The Importance of an Insurance Coverage Audit
ADAM M. LEVINE, CPA, CFP
Insurance is a fact of life for real estate investors. From start to finish, each project needs to have the proper insurance. The time to wonder whether you are properly insured is before there is an issue. To be safe, hiring a qualified professional to help you conduct an insurance coverage audit may be necessary. Coverage audits can reduce the odds of an uncovered incident undermining a project’s profitability.
Types of policies
Risk management is as integral to a successful project as the construction materials and crew. Insurance coverage is the building block of risk management. How do you know if you have the right type for your project? And how much is enough?
Before launching a project, you will need to assess what types of insurance policies are needed. Some common insurance policies include:
- Builder’s Risk Insurance
This is designed to temporarily insure buildings and structures while they are under construction. It also may cover materials, supplies, fixtures and equipment that are on-site, in transit or temporarily located at other locations. Some policies may cover loss of income from the property’s rent or sale when the construction project is delayed.
- General Contractor Insurance
If you decide to act as the general contractor for a project in addition to investing in the property, you will need insurance before you begin the project.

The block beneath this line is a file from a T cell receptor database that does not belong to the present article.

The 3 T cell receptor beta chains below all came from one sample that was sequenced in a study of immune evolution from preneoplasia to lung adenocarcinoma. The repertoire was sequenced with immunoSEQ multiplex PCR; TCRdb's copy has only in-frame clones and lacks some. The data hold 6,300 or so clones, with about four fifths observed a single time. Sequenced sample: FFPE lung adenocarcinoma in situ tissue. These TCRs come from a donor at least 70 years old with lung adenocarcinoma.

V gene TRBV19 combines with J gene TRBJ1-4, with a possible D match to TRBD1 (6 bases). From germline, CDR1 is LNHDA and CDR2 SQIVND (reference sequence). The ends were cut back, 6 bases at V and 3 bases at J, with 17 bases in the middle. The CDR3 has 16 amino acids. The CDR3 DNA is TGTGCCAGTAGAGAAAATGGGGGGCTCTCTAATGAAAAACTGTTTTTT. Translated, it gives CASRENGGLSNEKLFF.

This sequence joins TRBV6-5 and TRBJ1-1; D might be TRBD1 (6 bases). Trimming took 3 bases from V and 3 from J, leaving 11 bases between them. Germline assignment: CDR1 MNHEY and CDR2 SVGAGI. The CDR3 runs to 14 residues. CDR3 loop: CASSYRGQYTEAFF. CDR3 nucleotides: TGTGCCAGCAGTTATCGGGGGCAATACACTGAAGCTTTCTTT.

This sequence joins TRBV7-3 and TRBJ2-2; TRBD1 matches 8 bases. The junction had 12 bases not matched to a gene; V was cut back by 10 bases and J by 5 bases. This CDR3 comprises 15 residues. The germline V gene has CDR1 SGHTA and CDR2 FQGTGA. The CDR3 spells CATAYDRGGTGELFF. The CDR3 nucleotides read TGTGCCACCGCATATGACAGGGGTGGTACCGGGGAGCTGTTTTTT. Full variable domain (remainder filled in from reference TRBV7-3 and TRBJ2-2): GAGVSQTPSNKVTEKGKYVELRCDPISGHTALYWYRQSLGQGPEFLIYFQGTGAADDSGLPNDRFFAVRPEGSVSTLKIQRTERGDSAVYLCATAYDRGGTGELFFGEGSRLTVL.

- Liability Insurance
This includes general liability, workers’ compensation/employer’s liability and commercial vehicle coverage, as well as covering payment and performance bonds.
- Wrap-Up Insurance
With this insurance, a developer provides a single source for project-specific liability insurance. The policy covers the developer, general contractor, subcontractors, construction managers and possibly design professionals. The developer is designated as the named insured and the other parties become additional insureds.
Related Read: What Kind of Insurance Does the Project Need?
Understand your coverage
For all insurance policies, obtain proof of coverage with certificates of insurance for your own policies, as well as any policies under which you might pursue coverage as an additional insured or intended beneficiary. Keep in mind that your policies are secondary to the policies that list you as an additional insured. Thus, if you have a claim, you will make it under the policies that list you as an additional insured before turning to your own insurer.
In addition, change-in-coverage notices should be sent to both the named insured and to you on policies that list you as an additional insured. Where necessary, ask that coverage terms be amended so that innocent intended beneficiaries (such as you) are not adversely affected by the conduct of others whom they do not control (such as a named insured contractor who fails to comply with a requirement of the insurer).
Occurrence-based policies are generally preferable to claims-made policies. With the former, coverage extends to claims deemed to have occurred during the insured period, no matter when a claim is made. A claims-made policy protects only against claims made during the insured period. For claims-made policies, coverage needs to be extended beyond the project completion date, customarily 12 to 36 months longer. Otherwise, you are exposed to problems discovered postconstruction.